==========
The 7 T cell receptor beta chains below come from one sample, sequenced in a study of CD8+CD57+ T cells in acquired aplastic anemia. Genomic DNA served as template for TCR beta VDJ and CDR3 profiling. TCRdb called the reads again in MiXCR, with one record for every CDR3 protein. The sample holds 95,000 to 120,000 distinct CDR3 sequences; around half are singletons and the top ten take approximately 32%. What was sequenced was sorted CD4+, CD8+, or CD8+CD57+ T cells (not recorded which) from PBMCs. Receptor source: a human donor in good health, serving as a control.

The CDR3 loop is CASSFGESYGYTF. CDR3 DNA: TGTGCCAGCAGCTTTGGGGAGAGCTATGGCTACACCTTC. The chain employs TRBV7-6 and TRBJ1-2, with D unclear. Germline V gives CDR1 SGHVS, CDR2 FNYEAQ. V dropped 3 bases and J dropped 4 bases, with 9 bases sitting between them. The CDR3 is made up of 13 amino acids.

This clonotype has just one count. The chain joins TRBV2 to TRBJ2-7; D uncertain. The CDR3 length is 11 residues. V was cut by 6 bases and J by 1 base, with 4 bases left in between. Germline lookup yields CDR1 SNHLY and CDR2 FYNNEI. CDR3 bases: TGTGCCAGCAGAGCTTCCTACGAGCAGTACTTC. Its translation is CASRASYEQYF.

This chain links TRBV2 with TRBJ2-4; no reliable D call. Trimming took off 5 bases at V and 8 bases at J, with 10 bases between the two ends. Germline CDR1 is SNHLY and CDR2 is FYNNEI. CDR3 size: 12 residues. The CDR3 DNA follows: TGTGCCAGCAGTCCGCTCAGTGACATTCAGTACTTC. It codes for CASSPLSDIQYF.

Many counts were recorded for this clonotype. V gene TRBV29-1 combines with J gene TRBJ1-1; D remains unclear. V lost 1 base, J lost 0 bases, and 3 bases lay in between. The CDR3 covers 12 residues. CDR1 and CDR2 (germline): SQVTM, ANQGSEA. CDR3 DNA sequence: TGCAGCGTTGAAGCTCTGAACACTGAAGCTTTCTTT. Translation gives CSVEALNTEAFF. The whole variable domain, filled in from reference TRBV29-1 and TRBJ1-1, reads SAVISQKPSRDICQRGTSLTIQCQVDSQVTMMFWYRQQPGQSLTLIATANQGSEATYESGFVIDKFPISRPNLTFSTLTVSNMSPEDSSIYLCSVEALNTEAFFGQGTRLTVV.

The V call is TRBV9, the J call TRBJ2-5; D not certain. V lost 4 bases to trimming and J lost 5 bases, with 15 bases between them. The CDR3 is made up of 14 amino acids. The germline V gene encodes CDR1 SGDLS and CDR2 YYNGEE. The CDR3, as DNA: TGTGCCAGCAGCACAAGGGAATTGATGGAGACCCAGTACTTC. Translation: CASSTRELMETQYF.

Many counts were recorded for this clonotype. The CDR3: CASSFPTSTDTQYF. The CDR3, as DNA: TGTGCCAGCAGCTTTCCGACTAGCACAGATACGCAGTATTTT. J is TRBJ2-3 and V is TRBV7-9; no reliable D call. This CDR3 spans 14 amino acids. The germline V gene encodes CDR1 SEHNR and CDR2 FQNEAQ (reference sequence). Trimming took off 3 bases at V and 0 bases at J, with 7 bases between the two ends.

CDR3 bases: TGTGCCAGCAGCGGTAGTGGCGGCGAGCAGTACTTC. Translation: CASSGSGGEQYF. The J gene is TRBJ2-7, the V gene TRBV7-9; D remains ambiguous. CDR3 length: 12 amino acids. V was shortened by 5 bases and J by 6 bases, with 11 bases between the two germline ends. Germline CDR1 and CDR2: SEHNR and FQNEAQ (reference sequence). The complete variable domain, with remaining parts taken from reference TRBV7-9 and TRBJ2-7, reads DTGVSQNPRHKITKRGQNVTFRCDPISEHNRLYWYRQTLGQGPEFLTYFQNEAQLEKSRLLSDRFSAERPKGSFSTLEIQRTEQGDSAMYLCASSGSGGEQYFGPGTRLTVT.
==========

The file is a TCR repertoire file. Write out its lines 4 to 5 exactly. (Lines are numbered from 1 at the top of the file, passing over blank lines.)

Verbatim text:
This chain links TRBV2 with TRBJ2-4; no reliable D call. Trimming took off 5 bases at V and 8 bases at J, with 10 bases between the two ends. Germline CDR1 is SNHLY and CDR2 is FYNNEI. CDR3 size: 12 residues. The CDR3 DNA follows: TGTGCCAGCAGTCCGCTCAGTGACATTCAGTACTTC. It codes for CASSPLSDIQYF.

Many counts were recorded for this clonotype. V gene TRBV29-1 combines with J gene TRBJ1-1; D remains unclear. V lost 1 base, J lost 0 bases, and 3 bases lay in between. The CDR3 covers 12 residues. CDR1 and CDR2 (germline): SQVTM, ANQGSEA. CDR3 DNA sequence: TGCAGCGTTGAAGCTCTGAACACTGAAGCTTTCTTT. Translation gives CSVEALNTEAFF. The whole variable domain, filled in from reference TRBV29-1 and TRBJ1-1, reads SAVISQKPSRDICQRGTSLTIQCQVDSQVTMMFWYRQQPGQSLTLIATANQGSEATYESGFVIDKFPISRPNLTFSTLTVSNMSPEDSSIYLCSVEALNTEAFFGQGTRLTVV.